The Green Belt Movement (GBM) is an environmental organization that empowers communities, particularly women, to conserve the environment and improve livelihoods. GBM was founded by Professor Wangari Maathai in 1977 under the auspices of the National Council of Women of Kenya (NCWK) to respond to the needs of rural Kenyan women who reported that their streams were drying up, their food supply was less secure, and they had to walk further and further to get firewood for fuel and fencing. GBM encouraged the women to work together to grow seedlings and plant trees to bind the soil, store rainwater, provide food and firewood, and receive a small monetary token for their work.
The Aberdare Rehabilitation Project, a partnership between Agence Française de Développement and GBM, aims to restore the degraded areas of the Aberdare forest ecosystem and better its functions—in particular, water and biodiversity—while also improving the livelihoods of communities adjacent to it. The Aberdare ecosystem is the main water catchment for Sasuma and Ndakaini dams, which supply water to Nairobi and other major towns. Its eastern slopes form the catchment of River Tana that supplies water to the seven forks dam and also supports major irrigation schemes of Mwea, Bura, and Tana Delta. The forest is also the source of water for the adjoining rural populations within the ecosystem and beyond. The major challenges threatening the forest ecosystem today include encroachment, illegal logging, and charcoal burning.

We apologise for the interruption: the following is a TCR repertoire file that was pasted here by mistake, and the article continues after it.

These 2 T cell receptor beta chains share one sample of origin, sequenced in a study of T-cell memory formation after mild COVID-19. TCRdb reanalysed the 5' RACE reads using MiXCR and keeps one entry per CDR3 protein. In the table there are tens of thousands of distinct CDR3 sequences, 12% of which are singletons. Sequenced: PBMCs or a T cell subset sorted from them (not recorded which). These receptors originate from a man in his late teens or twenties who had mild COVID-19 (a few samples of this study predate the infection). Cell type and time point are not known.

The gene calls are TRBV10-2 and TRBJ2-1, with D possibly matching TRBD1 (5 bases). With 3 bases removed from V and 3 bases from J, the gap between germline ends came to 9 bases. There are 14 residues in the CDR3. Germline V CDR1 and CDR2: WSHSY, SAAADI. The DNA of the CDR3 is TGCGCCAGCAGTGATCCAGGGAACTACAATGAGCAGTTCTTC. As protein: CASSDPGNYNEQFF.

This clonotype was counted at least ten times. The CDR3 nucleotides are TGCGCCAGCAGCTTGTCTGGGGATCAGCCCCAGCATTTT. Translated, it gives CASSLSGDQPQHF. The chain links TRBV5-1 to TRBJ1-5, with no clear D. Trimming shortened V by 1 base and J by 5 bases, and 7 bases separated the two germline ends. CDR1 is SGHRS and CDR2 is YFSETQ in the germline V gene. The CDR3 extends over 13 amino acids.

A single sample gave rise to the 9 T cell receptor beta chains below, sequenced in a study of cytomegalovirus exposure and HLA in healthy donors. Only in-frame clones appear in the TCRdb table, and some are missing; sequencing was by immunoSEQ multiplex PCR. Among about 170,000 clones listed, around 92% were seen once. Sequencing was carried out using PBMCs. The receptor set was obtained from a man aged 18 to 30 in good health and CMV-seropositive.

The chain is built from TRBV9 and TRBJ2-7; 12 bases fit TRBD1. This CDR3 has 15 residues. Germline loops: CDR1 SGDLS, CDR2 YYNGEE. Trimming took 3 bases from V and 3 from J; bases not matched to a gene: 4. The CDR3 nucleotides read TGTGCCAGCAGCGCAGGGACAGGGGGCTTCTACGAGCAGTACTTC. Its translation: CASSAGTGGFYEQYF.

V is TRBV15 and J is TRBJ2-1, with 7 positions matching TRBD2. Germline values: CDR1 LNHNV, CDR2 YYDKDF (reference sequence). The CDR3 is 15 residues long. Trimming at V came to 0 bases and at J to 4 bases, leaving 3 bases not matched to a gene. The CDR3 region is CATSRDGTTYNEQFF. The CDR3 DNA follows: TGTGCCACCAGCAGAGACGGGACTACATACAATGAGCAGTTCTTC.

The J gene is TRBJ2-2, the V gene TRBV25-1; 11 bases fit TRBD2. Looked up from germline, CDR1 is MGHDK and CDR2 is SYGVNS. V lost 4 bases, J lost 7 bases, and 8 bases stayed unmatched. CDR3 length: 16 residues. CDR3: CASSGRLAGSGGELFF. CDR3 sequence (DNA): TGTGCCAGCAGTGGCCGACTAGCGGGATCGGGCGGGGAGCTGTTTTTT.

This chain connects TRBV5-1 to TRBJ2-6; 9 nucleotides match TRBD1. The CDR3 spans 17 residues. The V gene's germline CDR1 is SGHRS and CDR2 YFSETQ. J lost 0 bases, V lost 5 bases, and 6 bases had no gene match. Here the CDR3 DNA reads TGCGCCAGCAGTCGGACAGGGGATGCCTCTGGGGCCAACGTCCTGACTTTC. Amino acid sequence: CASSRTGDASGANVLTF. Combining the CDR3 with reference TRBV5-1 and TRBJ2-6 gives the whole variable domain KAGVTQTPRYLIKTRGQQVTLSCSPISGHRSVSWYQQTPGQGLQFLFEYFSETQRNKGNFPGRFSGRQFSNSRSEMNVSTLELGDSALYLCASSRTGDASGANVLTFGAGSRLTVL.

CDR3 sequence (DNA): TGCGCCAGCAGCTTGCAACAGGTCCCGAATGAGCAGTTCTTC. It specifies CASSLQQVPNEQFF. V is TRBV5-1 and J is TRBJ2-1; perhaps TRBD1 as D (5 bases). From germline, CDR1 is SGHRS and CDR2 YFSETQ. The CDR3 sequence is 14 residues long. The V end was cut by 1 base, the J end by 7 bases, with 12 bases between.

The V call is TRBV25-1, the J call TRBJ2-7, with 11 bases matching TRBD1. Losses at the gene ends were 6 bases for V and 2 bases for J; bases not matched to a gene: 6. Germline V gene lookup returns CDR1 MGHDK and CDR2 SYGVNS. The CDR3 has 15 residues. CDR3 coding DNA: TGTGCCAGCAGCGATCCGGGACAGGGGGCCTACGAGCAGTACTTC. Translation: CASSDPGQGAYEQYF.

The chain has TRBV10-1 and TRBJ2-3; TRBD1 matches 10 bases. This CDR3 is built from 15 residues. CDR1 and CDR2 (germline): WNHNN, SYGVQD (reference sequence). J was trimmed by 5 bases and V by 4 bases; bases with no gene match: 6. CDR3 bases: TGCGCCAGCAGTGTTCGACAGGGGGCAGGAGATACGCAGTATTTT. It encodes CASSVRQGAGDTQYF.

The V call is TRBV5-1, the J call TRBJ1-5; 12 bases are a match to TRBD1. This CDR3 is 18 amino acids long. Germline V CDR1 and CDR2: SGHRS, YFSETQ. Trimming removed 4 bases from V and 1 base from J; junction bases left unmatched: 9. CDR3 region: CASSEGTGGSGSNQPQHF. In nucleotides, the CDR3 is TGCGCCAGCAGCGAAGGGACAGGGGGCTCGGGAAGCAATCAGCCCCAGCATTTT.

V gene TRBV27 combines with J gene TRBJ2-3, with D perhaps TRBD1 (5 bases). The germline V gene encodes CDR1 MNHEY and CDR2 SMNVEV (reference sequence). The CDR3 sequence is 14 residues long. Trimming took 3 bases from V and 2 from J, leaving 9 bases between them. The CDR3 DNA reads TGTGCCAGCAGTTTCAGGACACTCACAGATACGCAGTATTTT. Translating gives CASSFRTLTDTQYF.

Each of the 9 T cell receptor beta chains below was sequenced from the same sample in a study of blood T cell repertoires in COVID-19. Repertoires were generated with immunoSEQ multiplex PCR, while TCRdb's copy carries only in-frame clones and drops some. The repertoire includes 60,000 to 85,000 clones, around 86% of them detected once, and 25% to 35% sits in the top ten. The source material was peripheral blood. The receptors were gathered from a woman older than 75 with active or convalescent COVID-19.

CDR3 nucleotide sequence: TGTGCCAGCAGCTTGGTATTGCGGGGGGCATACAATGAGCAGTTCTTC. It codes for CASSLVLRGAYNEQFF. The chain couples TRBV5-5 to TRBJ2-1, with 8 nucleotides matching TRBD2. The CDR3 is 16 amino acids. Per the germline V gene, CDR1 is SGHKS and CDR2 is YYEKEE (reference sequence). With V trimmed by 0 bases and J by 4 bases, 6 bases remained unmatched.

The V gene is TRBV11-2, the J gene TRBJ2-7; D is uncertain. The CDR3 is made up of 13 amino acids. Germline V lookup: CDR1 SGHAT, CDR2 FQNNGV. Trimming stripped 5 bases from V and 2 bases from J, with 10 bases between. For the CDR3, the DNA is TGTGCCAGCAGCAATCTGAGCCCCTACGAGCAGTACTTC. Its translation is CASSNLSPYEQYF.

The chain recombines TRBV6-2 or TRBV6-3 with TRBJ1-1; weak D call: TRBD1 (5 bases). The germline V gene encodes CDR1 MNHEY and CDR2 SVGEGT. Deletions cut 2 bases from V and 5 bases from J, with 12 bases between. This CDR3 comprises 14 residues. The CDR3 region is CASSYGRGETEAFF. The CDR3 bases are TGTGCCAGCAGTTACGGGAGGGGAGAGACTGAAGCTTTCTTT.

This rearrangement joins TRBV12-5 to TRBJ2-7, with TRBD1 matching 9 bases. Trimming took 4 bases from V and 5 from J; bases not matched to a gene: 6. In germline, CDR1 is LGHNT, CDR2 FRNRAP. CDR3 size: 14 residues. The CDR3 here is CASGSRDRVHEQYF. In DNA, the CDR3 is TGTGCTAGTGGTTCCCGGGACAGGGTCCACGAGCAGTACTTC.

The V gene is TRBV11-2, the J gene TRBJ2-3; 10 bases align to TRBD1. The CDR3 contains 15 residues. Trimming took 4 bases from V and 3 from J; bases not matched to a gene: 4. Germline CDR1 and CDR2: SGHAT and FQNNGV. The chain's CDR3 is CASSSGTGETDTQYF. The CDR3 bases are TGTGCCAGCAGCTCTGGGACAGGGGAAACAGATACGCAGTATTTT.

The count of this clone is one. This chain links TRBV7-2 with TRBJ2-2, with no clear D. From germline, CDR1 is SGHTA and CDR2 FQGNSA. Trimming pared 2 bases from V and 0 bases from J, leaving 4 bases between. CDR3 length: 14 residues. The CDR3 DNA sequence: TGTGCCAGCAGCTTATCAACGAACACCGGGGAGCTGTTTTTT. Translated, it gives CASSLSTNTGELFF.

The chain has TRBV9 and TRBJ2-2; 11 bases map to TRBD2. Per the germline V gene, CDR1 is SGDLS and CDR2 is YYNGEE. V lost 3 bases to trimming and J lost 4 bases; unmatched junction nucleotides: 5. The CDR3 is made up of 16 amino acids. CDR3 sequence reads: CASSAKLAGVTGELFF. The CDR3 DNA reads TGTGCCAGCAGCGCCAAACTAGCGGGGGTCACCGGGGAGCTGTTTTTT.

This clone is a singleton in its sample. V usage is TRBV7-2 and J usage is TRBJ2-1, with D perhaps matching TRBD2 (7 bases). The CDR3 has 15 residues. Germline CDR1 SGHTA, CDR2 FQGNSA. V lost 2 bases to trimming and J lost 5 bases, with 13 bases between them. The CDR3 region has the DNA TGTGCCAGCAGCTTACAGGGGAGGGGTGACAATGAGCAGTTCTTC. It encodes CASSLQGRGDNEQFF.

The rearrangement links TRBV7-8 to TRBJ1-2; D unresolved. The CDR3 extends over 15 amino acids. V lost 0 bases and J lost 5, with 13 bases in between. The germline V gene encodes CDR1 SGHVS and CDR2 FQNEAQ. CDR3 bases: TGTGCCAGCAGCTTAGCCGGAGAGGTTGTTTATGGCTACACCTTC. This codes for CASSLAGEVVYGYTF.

For more information, visit the group's website here.